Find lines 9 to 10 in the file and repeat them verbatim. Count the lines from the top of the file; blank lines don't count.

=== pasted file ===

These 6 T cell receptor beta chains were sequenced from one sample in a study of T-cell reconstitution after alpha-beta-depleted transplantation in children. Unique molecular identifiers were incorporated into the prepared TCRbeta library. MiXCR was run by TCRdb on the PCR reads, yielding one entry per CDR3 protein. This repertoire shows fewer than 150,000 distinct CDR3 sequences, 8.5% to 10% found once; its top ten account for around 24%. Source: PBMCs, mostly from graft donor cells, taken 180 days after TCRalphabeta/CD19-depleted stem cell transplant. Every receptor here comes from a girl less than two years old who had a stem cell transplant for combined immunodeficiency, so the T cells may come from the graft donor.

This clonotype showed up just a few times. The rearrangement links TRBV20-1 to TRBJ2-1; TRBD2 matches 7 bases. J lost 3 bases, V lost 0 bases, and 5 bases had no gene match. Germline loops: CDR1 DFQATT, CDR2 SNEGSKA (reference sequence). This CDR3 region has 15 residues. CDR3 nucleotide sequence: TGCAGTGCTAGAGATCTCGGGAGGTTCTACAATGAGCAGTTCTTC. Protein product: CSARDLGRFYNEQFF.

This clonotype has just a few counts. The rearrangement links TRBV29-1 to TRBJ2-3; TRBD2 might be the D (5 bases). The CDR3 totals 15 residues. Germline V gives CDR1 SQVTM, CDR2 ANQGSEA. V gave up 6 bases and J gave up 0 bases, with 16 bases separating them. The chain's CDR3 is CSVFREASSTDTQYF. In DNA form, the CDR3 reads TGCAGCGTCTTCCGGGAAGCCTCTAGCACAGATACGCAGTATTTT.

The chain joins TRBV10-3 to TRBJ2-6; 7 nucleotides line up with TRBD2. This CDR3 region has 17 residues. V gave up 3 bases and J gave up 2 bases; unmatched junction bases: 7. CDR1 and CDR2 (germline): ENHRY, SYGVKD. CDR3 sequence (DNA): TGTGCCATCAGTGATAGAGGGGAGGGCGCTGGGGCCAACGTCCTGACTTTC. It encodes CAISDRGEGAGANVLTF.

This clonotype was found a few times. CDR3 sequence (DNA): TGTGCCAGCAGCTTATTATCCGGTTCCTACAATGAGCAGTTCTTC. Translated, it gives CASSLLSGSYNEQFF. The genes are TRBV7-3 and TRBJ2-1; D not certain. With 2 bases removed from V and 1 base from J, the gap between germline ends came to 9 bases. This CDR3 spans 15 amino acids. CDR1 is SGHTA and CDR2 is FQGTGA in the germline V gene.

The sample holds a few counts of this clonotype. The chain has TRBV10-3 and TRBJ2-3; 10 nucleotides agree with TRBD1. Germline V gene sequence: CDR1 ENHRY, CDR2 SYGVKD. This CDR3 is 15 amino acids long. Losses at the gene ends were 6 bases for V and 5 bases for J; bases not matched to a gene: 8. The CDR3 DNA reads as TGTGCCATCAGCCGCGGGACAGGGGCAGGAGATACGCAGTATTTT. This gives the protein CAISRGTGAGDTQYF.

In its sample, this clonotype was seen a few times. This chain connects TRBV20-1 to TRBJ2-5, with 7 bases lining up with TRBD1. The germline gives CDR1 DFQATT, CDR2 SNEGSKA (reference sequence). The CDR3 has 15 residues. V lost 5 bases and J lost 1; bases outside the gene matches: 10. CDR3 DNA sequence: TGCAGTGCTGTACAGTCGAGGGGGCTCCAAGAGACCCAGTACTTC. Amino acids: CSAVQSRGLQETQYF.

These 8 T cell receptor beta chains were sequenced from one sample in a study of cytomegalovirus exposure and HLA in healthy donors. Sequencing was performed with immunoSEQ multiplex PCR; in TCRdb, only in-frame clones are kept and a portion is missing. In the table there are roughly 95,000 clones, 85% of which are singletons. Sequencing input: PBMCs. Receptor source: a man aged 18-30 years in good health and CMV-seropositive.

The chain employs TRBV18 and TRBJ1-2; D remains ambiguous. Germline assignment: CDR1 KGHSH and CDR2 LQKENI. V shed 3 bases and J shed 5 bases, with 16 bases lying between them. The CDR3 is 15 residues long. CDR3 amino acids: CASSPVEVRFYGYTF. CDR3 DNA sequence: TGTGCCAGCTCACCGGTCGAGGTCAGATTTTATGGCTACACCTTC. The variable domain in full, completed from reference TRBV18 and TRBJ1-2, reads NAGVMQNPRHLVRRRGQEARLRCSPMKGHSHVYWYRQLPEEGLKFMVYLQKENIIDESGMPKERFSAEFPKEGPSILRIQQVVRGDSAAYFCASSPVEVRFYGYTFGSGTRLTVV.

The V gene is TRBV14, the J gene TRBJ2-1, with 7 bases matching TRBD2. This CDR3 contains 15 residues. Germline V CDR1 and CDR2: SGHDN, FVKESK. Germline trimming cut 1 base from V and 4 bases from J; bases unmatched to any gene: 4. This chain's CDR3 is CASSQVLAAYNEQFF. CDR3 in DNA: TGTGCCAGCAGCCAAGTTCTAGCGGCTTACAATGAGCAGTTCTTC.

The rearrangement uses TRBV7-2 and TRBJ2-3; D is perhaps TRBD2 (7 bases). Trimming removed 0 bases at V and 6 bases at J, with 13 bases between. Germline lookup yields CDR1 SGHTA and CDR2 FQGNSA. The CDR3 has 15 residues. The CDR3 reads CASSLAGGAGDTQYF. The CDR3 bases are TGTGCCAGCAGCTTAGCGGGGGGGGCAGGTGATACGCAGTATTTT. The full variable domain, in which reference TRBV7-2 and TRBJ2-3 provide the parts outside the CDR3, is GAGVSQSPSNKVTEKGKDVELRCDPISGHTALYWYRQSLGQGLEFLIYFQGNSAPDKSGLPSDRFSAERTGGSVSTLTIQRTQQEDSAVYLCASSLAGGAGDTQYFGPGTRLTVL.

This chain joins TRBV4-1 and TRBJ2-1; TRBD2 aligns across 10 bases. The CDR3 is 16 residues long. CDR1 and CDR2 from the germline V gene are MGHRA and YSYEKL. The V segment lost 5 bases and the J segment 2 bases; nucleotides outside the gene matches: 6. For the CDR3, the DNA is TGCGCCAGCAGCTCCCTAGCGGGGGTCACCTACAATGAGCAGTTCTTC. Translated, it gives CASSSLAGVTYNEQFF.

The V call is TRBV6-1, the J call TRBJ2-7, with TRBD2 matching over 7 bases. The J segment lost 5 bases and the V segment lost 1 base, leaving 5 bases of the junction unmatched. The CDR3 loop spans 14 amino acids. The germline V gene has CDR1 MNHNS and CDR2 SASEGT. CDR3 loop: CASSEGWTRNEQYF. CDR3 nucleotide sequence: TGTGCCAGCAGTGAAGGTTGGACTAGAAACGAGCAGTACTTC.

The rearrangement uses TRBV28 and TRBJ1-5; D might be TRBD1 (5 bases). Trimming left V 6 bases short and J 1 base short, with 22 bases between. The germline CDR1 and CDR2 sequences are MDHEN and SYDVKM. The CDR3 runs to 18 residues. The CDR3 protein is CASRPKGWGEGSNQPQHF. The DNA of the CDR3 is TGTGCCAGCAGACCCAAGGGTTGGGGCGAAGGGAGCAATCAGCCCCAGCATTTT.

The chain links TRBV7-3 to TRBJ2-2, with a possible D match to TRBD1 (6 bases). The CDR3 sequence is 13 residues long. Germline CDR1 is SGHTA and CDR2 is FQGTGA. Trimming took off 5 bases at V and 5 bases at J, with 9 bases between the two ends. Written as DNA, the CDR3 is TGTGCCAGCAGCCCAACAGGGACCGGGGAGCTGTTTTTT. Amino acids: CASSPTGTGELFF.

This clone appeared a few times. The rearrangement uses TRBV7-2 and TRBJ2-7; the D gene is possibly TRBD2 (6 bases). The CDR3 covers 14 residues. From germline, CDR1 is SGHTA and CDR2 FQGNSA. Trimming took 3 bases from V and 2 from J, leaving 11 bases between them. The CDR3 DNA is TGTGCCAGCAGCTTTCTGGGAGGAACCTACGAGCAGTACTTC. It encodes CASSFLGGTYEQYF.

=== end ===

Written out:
The chain employs TRBV18 and TRBJ1-2; D remains ambiguous. Germline assignment: CDR1 KGHSH and CDR2 LQKENI. V shed 3 bases and J shed 5 bases, with 16 bases lying between them. The CDR3 is 15 residues long. CDR3 amino acids: CASSPVEVRFYGYTF. CDR3 DNA sequence: TGTGCCAGCTCACCGGTCGAGGTCAGATTTTATGGCTACACCTTC. The variable domain in full, completed from reference TRBV18 and TRBJ1-2, reads NAGVMQNPRHLVRRRGQEARLRCSPMKGHSHVYWYRQLPEEGLKFMVYLQKENIIDESGMPKERFSAEFPKEGPSILRIQQVVRGDSAAYFCASSPVEVRFYGYTFGSGTRLTVV.

The V gene is TRBV14, the J gene TRBJ2-1, with 7 bases matching TRBD2. This CDR3 contains 15 residues. Germline V CDR1 and CDR2: SGHDN, FVKESK. Germline trimming cut 1 base from V and 4 bases from J; bases unmatched to any gene: 4. This chain's CDR3 is CASSQVLAAYNEQFF. CDR3 in DNA: TGTGCCAGCAGCCAAGTTCTAGCGGCTTACAATGAGCAGTTCTTC.